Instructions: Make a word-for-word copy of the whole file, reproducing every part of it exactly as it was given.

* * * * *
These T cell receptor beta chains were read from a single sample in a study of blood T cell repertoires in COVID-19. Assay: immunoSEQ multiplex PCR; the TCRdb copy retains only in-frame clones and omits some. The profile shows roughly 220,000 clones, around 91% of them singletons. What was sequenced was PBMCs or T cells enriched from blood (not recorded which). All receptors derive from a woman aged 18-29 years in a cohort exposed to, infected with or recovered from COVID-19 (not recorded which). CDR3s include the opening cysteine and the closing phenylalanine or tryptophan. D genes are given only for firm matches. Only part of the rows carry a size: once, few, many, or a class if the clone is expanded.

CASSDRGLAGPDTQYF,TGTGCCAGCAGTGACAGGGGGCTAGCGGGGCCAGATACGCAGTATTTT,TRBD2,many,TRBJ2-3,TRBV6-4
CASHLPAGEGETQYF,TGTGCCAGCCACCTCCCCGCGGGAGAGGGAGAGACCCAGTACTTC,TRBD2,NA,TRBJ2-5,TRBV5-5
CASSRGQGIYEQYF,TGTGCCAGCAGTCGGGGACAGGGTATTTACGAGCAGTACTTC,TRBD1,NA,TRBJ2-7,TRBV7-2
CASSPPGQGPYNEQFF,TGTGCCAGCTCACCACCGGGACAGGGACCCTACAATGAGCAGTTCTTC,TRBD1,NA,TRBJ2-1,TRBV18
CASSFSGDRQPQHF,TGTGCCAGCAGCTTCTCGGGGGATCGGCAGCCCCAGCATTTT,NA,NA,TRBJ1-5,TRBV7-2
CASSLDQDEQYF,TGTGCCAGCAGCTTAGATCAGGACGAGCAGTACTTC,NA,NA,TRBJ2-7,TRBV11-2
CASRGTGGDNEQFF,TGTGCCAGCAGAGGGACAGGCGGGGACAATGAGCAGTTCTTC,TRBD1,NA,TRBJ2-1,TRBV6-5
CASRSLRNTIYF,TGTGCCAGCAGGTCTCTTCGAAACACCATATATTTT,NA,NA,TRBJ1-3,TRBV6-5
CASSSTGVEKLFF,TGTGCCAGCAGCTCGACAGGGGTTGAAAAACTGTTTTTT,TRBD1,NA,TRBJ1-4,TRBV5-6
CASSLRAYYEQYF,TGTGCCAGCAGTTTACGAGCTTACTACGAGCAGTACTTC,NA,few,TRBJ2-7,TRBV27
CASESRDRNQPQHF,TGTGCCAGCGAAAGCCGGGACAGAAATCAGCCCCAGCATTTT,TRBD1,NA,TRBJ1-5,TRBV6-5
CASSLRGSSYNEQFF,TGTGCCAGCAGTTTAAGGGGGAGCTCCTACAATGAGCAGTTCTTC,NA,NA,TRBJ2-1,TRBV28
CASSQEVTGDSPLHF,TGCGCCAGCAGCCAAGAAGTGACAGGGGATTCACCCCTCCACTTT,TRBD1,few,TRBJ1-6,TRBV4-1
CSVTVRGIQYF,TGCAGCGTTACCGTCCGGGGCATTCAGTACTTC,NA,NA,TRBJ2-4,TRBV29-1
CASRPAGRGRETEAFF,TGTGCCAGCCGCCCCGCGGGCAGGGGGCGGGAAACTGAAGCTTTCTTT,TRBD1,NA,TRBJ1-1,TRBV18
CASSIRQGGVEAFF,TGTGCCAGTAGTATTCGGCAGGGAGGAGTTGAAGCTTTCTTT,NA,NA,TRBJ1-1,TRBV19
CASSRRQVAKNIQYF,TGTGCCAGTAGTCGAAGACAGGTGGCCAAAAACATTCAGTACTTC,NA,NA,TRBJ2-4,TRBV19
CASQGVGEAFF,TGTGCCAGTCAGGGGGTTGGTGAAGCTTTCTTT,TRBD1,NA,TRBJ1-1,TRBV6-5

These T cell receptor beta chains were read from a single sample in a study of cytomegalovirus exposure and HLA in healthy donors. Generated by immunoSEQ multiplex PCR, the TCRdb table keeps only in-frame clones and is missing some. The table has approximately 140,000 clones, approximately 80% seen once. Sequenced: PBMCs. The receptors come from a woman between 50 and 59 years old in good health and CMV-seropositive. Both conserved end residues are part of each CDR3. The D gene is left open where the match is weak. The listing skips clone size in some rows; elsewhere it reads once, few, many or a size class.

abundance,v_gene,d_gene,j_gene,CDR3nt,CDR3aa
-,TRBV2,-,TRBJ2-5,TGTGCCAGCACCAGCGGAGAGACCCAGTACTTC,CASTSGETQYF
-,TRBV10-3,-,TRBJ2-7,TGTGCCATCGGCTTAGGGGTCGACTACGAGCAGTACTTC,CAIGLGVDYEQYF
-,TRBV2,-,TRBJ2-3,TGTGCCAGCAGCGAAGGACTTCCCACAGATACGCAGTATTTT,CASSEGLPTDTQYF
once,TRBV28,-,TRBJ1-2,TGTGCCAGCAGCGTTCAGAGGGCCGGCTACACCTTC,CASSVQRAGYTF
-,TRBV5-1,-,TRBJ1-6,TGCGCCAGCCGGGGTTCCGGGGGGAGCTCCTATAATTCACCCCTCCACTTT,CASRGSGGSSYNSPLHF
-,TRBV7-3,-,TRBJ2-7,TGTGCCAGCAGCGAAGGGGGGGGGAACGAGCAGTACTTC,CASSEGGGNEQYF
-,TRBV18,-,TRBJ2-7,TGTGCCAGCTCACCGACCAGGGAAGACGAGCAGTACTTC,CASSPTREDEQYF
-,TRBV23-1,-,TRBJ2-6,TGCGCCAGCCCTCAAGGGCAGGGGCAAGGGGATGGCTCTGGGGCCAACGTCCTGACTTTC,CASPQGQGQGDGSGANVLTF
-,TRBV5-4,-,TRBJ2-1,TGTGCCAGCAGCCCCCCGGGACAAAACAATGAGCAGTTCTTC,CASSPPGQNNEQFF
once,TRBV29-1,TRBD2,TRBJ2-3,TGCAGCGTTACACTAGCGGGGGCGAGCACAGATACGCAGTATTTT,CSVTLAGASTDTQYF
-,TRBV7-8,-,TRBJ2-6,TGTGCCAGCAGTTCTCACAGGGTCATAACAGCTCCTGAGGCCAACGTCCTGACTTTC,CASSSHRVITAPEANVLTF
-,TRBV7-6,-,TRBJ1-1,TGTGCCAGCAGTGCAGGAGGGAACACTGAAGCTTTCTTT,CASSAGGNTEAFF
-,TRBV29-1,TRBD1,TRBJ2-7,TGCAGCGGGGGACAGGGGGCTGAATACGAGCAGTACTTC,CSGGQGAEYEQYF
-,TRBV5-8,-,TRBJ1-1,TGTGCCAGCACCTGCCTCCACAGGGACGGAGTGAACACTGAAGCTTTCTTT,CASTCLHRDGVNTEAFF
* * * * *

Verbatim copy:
These T cell receptor beta chains were read from a single sample in a study of blood T cell repertoires in COVID-19. Assay: immunoSEQ multiplex PCR; the TCRdb copy retains only in-frame clones and omits some. The profile shows roughly 220,000 clones, around 91% of them singletons. What was sequenced was PBMCs or T cells enriched from blood (not recorded which). All receptors derive from a woman aged 18-29 years in a cohort exposed to, infected with or recovered from COVID-19 (not recorded which). CDR3s include the opening cysteine and the closing phenylalanine or tryptophan. D genes are given only for firm matches. Only part of the rows carry a size: once, few, many, or a class if the clone is expanded.

CASSDRGLAGPDTQYF,TGTGCCAGCAGTGACAGGGGGCTAGCGGGGCCAGATACGCAGTATTTT,TRBD2,many,TRBJ2-3,TRBV6-4
CASHLPAGEGETQYF,TGTGCCAGCCACCTCCCCGCGGGAGAGGGAGAGACCCAGTACTTC,TRBD2,NA,TRBJ2-5,TRBV5-5
CASSRGQGIYEQYF,TGTGCCAGCAGTCGGGGACAGGGTATTTACGAGCAGTACTTC,TRBD1,NA,TRBJ2-7,TRBV7-2
CASSPPGQGPYNEQFF,TGTGCCAGCTCACCACCGGGACAGGGACCCTACAATGAGCAGTTCTTC,TRBD1,NA,TRBJ2-1,TRBV18
CASSFSGDRQPQHF,TGTGCCAGCAGCTTCTCGGGGGATCGGCAGCCCCAGCATTTT,NA,NA,TRBJ1-5,TRBV7-2
CASSLDQDEQYF,TGTGCCAGCAGCTTAGATCAGGACGAGCAGTACTTC,NA,NA,TRBJ2-7,TRBV11-2
CASRGTGGDNEQFF,TGTGCCAGCAGAGGGACAGGCGGGGACAATGAGCAGTTCTTC,TRBD1,NA,TRBJ2-1,TRBV6-5
CASRSLRNTIYF,TGTGCCAGCAGGTCTCTTCGAAACACCATATATTTT,NA,NA,TRBJ1-3,TRBV6-5
CASSSTGVEKLFF,TGTGCCAGCAGCTCGACAGGGGTTGAAAAACTGTTTTTT,TRBD1,NA,TRBJ1-4,TRBV5-6
CASSLRAYYEQYF,TGTGCCAGCAGTTTACGAGCTTACTACGAGCAGTACTTC,NA,few,TRBJ2-7,TRBV27
CASESRDRNQPQHF,TGTGCCAGCGAAAGCCGGGACAGAAATCAGCCCCAGCATTTT,TRBD1,NA,TRBJ1-5,TRBV6-5
CASSLRGSSYNEQFF,TGTGCCAGCAGTTTAAGGGGGAGCTCCTACAATGAGCAGTTCTTC,NA,NA,TRBJ2-1,TRBV28
CASSQEVTGDSPLHF,TGCGCCAGCAGCCAAGAAGTGACAGGGGATTCACCCCTCCACTTT,TRBD1,few,TRBJ1-6,TRBV4-1
CSVTVRGIQYF,TGCAGCGTTACCGTCCGGGGCATTCAGTACTTC,NA,NA,TRBJ2-4,TRBV29-1
CASRPAGRGRETEAFF,TGTGCCAGCCGCCCCGCGGGCAGGGGGCGGGAAACTGAAGCTTTCTTT,TRBD1,NA,TRBJ1-1,TRBV18
CASSIRQGGVEAFF,TGTGCCAGTAGTATTCGGCAGGGAGGAGTTGAAGCTTTCTTT,NA,NA,TRBJ1-1,TRBV19
CASSRRQVAKNIQYF,TGTGCCAGTAGTCGAAGACAGGTGGCCAAAAACATTCAGTACTTC,NA,NA,TRBJ2-4,TRBV19
CASQGVGEAFF,TGTGCCAGTCAGGGGGTTGGTGAAGCTTTCTTT,TRBD1,NA,TRBJ1-1,TRBV6-5

These T cell receptor beta chains were read from a single sample in a study of cytomegalovirus exposure and HLA in healthy donors. Generated by immunoSEQ multiplex PCR, the TCRdb table keeps only in-frame clones and is missing some. The table has approximately 140,000 clones, approximately 80% seen once. Sequenced: PBMCs. The receptors come from a woman between 50 and 59 years old in good health and CMV-seropositive. Both conserved end residues are part of each CDR3. The D gene is left open where the match is weak. The listing skips clone size in some rows; elsewhere it reads once, few, many or a size class.

abundance,v_gene,d_gene,j_gene,CDR3nt,CDR3aa
-,TRBV2,-,TRBJ2-5,TGTGCCAGCACCAGCGGAGAGACCCAGTACTTC,CASTSGETQYF
-,TRBV10-3,-,TRBJ2-7,TGTGCCATCGGCTTAGGGGTCGACTACGAGCAGTACTTC,CAIGLGVDYEQYF
-,TRBV2,-,TRBJ2-3,TGTGCCAGCAGCGAAGGACTTCCCACAGATACGCAGTATTTT,CASSEGLPTDTQYF
once,TRBV28,-,TRBJ1-2,TGTGCCAGCAGCGTTCAGAGGGCCGGCTACACCTTC,CASSVQRAGYTF
-,TRBV5-1,-,TRBJ1-6,TGCGCCAGCCGGGGTTCCGGGGGGAGCTCCTATAATTCACCCCTCCACTTT,CASRGSGGSSYNSPLHF
-,TRBV7-3,-,TRBJ2-7,TGTGCCAGCAGCGAAGGGGGGGGGAACGAGCAGTACTTC,CASSEGGGNEQYF
-,TRBV18,-,TRBJ2-7,TGTGCCAGCTCACCGACCAGGGAAGACGAGCAGTACTTC,CASSPTREDEQYF
-,TRBV23-1,-,TRBJ2-6,TGCGCCAGCCCTCAAGGGCAGGGGCAAGGGGATGGCTCTGGGGCCAACGTCCTGACTTTC,CASPQGQGQGDGSGANVLTF
-,TRBV5-4,-,TRBJ2-1,TGTGCCAGCAGCCCCCCGGGACAAAACAATGAGCAGTTCTTC,CASSPPGQNNEQFF
once,TRBV29-1,TRBD2,TRBJ2-3,TGCAGCGTTACACTAGCGGGGGCGAGCACAGATACGCAGTATTTT,CSVTLAGASTDTQYF
-,TRBV7-8,-,TRBJ2-6,TGTGCCAGCAGTTCTCACAGGGTCATAACAGCTCCTGAGGCCAACGTCCTGACTTTC,CASSSHRVITAPEANVLTF
-,TRBV7-6,-,TRBJ1-1,TGTGCCAGCAGTGCAGGAGGGAACACTGAAGCTTTCTTT,CASSAGGNTEAFF
-,TRBV29-1,TRBD1,TRBJ2-7,TGCAGCGGGGGACAGGGGGCTGAATACGAGCAGTACTTC,CSGGQGAEYEQYF
-,TRBV5-8,-,TRBJ1-1,TGTGCCAGCACCTGCCTCCACAGGGACGGAGTGAACACTGAAGCTTTCTTT,CASTCLHRDGVNTEAFF